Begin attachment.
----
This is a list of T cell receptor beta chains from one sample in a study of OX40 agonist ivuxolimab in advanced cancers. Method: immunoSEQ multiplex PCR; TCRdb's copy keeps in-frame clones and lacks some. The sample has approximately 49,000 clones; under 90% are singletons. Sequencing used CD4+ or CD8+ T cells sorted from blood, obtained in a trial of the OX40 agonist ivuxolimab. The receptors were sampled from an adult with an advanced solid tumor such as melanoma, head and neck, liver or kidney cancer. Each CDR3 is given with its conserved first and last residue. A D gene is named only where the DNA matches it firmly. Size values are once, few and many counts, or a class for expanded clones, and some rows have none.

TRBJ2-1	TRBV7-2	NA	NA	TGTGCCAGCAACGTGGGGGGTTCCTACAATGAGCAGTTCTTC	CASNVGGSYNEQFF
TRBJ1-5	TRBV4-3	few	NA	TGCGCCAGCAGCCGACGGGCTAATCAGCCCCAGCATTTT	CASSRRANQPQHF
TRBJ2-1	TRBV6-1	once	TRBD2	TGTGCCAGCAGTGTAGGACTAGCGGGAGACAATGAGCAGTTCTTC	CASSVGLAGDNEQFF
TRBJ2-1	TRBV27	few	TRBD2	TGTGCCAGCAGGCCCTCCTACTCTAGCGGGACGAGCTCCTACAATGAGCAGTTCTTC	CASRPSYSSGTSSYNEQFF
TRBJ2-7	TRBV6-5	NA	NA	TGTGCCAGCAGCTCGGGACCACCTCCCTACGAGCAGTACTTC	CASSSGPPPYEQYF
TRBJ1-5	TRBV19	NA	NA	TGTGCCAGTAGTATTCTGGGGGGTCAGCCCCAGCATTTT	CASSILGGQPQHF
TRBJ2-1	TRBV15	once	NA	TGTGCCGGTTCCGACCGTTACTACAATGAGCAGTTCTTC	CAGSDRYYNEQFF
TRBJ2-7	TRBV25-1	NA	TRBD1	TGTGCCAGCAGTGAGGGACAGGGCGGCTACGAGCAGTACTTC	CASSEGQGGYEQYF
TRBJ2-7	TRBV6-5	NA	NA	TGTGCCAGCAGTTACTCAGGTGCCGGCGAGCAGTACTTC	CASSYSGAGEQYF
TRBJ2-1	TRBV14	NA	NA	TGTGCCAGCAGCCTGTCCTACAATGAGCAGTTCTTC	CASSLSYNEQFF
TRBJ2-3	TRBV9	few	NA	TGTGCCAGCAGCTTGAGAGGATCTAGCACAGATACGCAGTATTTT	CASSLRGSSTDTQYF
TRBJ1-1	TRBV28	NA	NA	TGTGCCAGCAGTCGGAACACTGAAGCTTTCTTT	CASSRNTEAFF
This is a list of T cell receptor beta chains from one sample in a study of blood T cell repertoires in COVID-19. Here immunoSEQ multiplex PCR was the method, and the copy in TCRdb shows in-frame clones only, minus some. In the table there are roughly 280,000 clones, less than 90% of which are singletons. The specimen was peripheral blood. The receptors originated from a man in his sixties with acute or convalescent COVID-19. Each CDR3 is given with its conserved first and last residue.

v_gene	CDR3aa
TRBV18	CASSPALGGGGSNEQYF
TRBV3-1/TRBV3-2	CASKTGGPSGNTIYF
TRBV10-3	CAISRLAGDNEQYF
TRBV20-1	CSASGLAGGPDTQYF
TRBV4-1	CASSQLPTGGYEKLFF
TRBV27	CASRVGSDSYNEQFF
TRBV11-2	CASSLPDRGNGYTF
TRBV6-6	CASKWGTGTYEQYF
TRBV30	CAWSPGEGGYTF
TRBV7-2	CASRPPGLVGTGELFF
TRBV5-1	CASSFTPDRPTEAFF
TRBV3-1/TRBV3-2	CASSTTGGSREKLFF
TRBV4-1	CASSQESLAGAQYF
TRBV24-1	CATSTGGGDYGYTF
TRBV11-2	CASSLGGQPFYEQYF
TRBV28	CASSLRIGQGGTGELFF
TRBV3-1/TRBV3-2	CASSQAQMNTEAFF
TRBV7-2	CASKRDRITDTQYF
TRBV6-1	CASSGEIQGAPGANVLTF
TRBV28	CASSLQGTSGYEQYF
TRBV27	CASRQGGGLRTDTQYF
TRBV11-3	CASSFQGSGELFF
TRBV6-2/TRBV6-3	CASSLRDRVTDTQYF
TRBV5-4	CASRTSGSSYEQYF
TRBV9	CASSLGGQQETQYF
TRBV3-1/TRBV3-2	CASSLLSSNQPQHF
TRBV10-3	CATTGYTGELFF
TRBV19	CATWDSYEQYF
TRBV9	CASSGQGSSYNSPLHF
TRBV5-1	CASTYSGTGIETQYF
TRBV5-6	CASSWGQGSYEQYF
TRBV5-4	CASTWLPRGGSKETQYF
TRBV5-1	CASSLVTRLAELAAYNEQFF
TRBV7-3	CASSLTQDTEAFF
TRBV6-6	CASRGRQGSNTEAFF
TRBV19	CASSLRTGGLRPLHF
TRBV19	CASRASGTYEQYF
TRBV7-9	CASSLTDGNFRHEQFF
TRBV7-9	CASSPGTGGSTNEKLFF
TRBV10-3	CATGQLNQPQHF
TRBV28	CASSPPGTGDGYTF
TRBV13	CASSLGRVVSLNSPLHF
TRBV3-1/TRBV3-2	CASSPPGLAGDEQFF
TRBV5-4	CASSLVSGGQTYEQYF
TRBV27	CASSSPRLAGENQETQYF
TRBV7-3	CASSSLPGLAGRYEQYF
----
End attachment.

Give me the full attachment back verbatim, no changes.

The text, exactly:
This is a list of T cell receptor beta chains from one sample in a study of OX40 agonist ivuxolimab in advanced cancers. Method: immunoSEQ multiplex PCR; TCRdb's copy keeps in-frame clones and lacks some. The sample has approximately 49,000 clones; under 90% are singletons. Sequencing used CD4+ or CD8+ T cells sorted from blood, obtained in a trial of the OX40 agonist ivuxolimab. The receptors were sampled from an adult with an advanced solid tumor such as melanoma, head and neck, liver or kidney cancer. Each CDR3 is given with its conserved first and last residue. A D gene is named only where the DNA matches it firmly. Size values are once, few and many counts, or a class for expanded clones, and some rows have none.

TRBJ2-1	TRBV7-2	NA	NA	TGTGCCAGCAACGTGGGGGGTTCCTACAATGAGCAGTTCTTC	CASNVGGSYNEQFF
TRBJ1-5	TRBV4-3	few	NA	TGCGCCAGCAGCCGACGGGCTAATCAGCCCCAGCATTTT	CASSRRANQPQHF
TRBJ2-1	TRBV6-1	once	TRBD2	TGTGCCAGCAGTGTAGGACTAGCGGGAGACAATGAGCAGTTCTTC	CASSVGLAGDNEQFF
TRBJ2-1	TRBV27	few	TRBD2	TGTGCCAGCAGGCCCTCCTACTCTAGCGGGACGAGCTCCTACAATGAGCAGTTCTTC	CASRPSYSSGTSSYNEQFF
TRBJ2-7	TRBV6-5	NA	NA	TGTGCCAGCAGCTCGGGACCACCTCCCTACGAGCAGTACTTC	CASSSGPPPYEQYF
TRBJ1-5	TRBV19	NA	NA	TGTGCCAGTAGTATTCTGGGGGGTCAGCCCCAGCATTTT	CASSILGGQPQHF
TRBJ2-1	TRBV15	once	NA	TGTGCCGGTTCCGACCGTTACTACAATGAGCAGTTCTTC	CAGSDRYYNEQFF
TRBJ2-7	TRBV25-1	NA	TRBD1	TGTGCCAGCAGTGAGGGACAGGGCGGCTACGAGCAGTACTTC	CASSEGQGGYEQYF
TRBJ2-7	TRBV6-5	NA	NA	TGTGCCAGCAGTTACTCAGGTGCCGGCGAGCAGTACTTC	CASSYSGAGEQYF
TRBJ2-1	TRBV14	NA	NA	TGTGCCAGCAGCCTGTCCTACAATGAGCAGTTCTTC	CASSLSYNEQFF
TRBJ2-3	TRBV9	few	NA	TGTGCCAGCAGCTTGAGAGGATCTAGCACAGATACGCAGTATTTT	CASSLRGSSTDTQYF
TRBJ1-1	TRBV28	NA	NA	TGTGCCAGCAGTCGGAACACTGAAGCTTTCTTT	CASSRNTEAFF
This is a list of T cell receptor beta chains from one sample in a study of blood T cell repertoires in COVID-19. Here immunoSEQ multiplex PCR was the method, and the copy in TCRdb shows in-frame clones only, minus some. In the table there are roughly 280,000 clones, less than 90% of which are singletons. The specimen was peripheral blood. The receptors originated from a man in his sixties with acute or convalescent COVID-19. Each CDR3 is given with its conserved first and last residue.

v_gene	CDR3aa
TRBV18	CASSPALGGGGSNEQYF
TRBV3-1/TRBV3-2	CASKTGGPSGNTIYF
TRBV10-3	CAISRLAGDNEQYF
TRBV20-1	CSASGLAGGPDTQYF
TRBV4-1	CASSQLPTGGYEKLFF
TRBV27	CASRVGSDSYNEQFF
TRBV11-2	CASSLPDRGNGYTF
TRBV6-6	CASKWGTGTYEQYF
TRBV30	CAWSPGEGGYTF
TRBV7-2	CASRPPGLVGTGELFF
TRBV5-1	CASSFTPDRPTEAFF
TRBV3-1/TRBV3-2	CASSTTGGSREKLFF
TRBV4-1	CASSQESLAGAQYF
TRBV24-1	CATSTGGGDYGYTF
TRBV11-2	CASSLGGQPFYEQYF
TRBV28	CASSLRIGQGGTGELFF
TRBV3-1/TRBV3-2	CASSQAQMNTEAFF
TRBV7-2	CASKRDRITDTQYF
TRBV6-1	CASSGEIQGAPGANVLTF
TRBV28	CASSLQGTSGYEQYF
TRBV27	CASRQGGGLRTDTQYF
TRBV11-3	CASSFQGSGELFF
TRBV6-2/TRBV6-3	CASSLRDRVTDTQYF
TRBV5-4	CASRTSGSSYEQYF
TRBV9	CASSLGGQQETQYF
TRBV3-1/TRBV3-2	CASSLLSSNQPQHF
TRBV10-3	CATTGYTGELFF
TRBV19	CATWDSYEQYF
TRBV9	CASSGQGSSYNSPLHF
TRBV5-1	CASTYSGTGIETQYF
TRBV5-6	CASSWGQGSYEQYF
TRBV5-4	CASTWLPRGGSKETQYF
TRBV5-1	CASSLVTRLAELAAYNEQFF
TRBV7-3	CASSLTQDTEAFF
TRBV6-6	CASRGRQGSNTEAFF
TRBV19	CASSLRTGGLRPLHF
TRBV19	CASRASGTYEQYF
TRBV7-9	CASSLTDGNFRHEQFF
TRBV7-9	CASSPGTGGSTNEKLFF
TRBV10-3	CATGQLNQPQHF
TRBV28	CASSPPGTGDGYTF
TRBV13	CASSLGRVVSLNSPLHF
TRBV3-1/TRBV3-2	CASSPPGLAGDEQFF
TRBV5-4	CASSLVSGGQTYEQYF
TRBV27	CASSSPRLAGENQETQYF
TRBV7-3	CASSSLPGLAGRYEQYF